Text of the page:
Lighting for Practical Light Sources - How to stop flicker

Hi there,

I've been doing a bit a research and am surprised to have found very little on this so far but I was wondering if anyone had some recommendations for lighting practicals.

I bought a strip of small LED lights and whenever I have tried to use them, I get a noticeable flicker from frame to frame. I tried taking longer exposure and I'm still seeing the flicker.

I found that the strip is actually too big to be useful in small things like lamp shades and because they need to be plugged in. Even without the flicker they might not have been too useful. 

I've started reading about 'full wave' or rectified LEDs - do these really reduce the flicker? I spoke to a friend who had used a strip of LEDs but had diffusion over them, I don't see how that would change my situation much but I'll give that a try.

If anyone has any practical lighting tips (even dollhouse esque shop centers that sell working practicals), I'd love all the input I can get.

I'm looking for lit lamps, a refrigerator light, and a small light that I can stick in a fish tank. 

Thanks!

Savannah

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I've used old 12 volt incandescent globes (used in old style indicator lights, usually with a red, green or amber plastic cover on them, for electronic equipment)  with a transformer.  Tiny little things, grain of rice size some of them.   And some LEDs which have no doubt replaced them by now.  The incandescents got very hot and often I had to switch them on, take the shot, and switch them off again, before my prop melted.   LEDs are better.   All are fine if the power is steady.

I get flicker with most of my lighting because the 220-240v AC electrical power is not completely steady, it goes up and down by a volt or two.  A factory a block away, turning on a big machine, or my own oven in the studio, can make the voltage drop.  Any light that can be controlled by a dimmer will get brighter or dimmer when the voltage changes.  With animation, this comes across as a sudden change.  I had to invest in a power conditioner.  First I tested with a multimeter attached to the mains power that ran the lights, and put it in front of my camera.  I could see that on the brighter frames, the needle went up, so it was the power doing it.  (It happened over a couple of minutes,  and could stay high or low for half an hour before changing again, so long exposures wouldn't fix it.) I was afraid that after all my trouble getting manual lenses and making the lens aperture stay stopped down all the time, my camera had somehow developed flicker, but in fact it was accurately recording what the lights were doing.  My Double Conversion UPS from Eaton Powerware fixes it by taking in the 240v AC, converting to 12v DC and charging a battery, drawing power from that, and converting back to AC.  It drops a couple of volts but stays steady.  A portable one could set you back around $1500, so not cheap.  A regular UPS is no good, it doesn't smooth the power, it's job is to kick in with battery power if the mains power cuts out completely, so not the same thing.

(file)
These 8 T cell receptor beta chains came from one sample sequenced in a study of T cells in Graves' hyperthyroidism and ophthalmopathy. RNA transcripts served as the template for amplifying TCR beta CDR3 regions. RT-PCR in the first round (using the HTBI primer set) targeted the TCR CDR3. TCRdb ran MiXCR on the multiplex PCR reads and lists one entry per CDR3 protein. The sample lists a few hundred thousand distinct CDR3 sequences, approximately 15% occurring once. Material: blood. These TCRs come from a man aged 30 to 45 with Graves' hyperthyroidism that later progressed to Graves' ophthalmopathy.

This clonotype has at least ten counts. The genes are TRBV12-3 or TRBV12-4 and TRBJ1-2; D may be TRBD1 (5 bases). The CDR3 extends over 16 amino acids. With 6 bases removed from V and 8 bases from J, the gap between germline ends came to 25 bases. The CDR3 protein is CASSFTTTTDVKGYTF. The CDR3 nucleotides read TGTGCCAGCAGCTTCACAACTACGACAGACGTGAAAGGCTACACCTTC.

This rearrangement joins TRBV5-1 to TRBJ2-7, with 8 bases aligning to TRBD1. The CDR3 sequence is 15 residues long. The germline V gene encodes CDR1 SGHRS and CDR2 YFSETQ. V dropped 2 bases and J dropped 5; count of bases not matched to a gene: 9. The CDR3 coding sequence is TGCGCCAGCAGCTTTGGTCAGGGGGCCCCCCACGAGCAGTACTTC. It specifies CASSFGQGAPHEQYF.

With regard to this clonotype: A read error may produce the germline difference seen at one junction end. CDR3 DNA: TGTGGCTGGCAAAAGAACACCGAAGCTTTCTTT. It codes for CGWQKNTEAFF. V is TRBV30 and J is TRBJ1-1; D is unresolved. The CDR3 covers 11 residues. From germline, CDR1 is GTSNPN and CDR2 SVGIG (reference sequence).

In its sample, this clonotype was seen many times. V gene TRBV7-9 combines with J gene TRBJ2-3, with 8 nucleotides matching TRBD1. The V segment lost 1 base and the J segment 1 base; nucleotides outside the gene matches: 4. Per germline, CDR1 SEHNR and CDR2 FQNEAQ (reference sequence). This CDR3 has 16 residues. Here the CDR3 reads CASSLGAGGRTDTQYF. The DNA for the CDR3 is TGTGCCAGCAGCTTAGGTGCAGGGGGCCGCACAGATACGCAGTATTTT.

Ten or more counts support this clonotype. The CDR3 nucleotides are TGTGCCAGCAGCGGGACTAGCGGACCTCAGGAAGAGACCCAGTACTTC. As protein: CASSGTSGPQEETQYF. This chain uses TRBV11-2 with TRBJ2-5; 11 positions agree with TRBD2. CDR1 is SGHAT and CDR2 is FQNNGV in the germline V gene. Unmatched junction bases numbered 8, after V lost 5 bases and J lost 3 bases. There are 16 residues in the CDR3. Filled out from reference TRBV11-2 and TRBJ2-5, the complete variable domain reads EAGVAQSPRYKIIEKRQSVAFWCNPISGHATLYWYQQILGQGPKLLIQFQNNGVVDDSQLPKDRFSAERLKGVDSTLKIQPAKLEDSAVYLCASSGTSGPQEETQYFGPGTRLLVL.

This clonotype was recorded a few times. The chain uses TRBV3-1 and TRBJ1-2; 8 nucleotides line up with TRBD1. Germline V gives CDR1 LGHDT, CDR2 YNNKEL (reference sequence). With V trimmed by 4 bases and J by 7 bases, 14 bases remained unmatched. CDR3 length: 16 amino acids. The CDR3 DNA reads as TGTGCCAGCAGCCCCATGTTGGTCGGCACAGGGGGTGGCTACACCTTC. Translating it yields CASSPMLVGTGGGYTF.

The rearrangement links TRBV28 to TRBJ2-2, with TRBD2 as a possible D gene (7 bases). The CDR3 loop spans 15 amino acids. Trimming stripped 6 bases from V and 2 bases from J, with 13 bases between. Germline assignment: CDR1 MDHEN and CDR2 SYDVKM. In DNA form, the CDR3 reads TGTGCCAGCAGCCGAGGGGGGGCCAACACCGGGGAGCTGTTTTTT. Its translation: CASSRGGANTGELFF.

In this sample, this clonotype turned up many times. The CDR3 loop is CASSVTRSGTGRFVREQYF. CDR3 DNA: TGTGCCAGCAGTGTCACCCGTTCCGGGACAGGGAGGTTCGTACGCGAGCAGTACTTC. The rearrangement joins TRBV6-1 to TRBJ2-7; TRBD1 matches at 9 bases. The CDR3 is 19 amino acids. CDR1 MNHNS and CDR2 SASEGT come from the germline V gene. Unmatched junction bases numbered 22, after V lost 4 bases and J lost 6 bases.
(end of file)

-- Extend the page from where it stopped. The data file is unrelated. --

I don't know anything about rectified LEDs - worth reading about.

I tried a string of LED christmas lights that run on mains power.  Worked fine as a row of lights on a cinema marquee, but when I thought I could run just one on the same power, it blew up!  Obviously the power is distributed across all of them.   But I could run one with a cheap transformer that can be set to 3v, 4.5v, 6v, or 12v.  I think 4.5 worked.  Again, with filtered power, it didn't flicker. 



StopmoNick said:

My Double Conversion UPS from Eaton Powerware

Do you happen to have the model number? I'm looking into these for when I go back to NZ and start my new studio up.

Thanks!

EDIT: nevermind, I think I found them. "Double conversion UPS" was the search term I've been after for many years :D, thanks again Nick.

I discovered the main culprit causing flicker in my house was the heater kicking on. I had to adjust the thermostat so it wouldn't come on until the shot was done, so I was getting colder and colder throughout the shoot, but my lighting remained steady. Though it's possible a neighbor's heater might have the same effect, and I can't very well ask them to switch off their furnaces for the next few hours..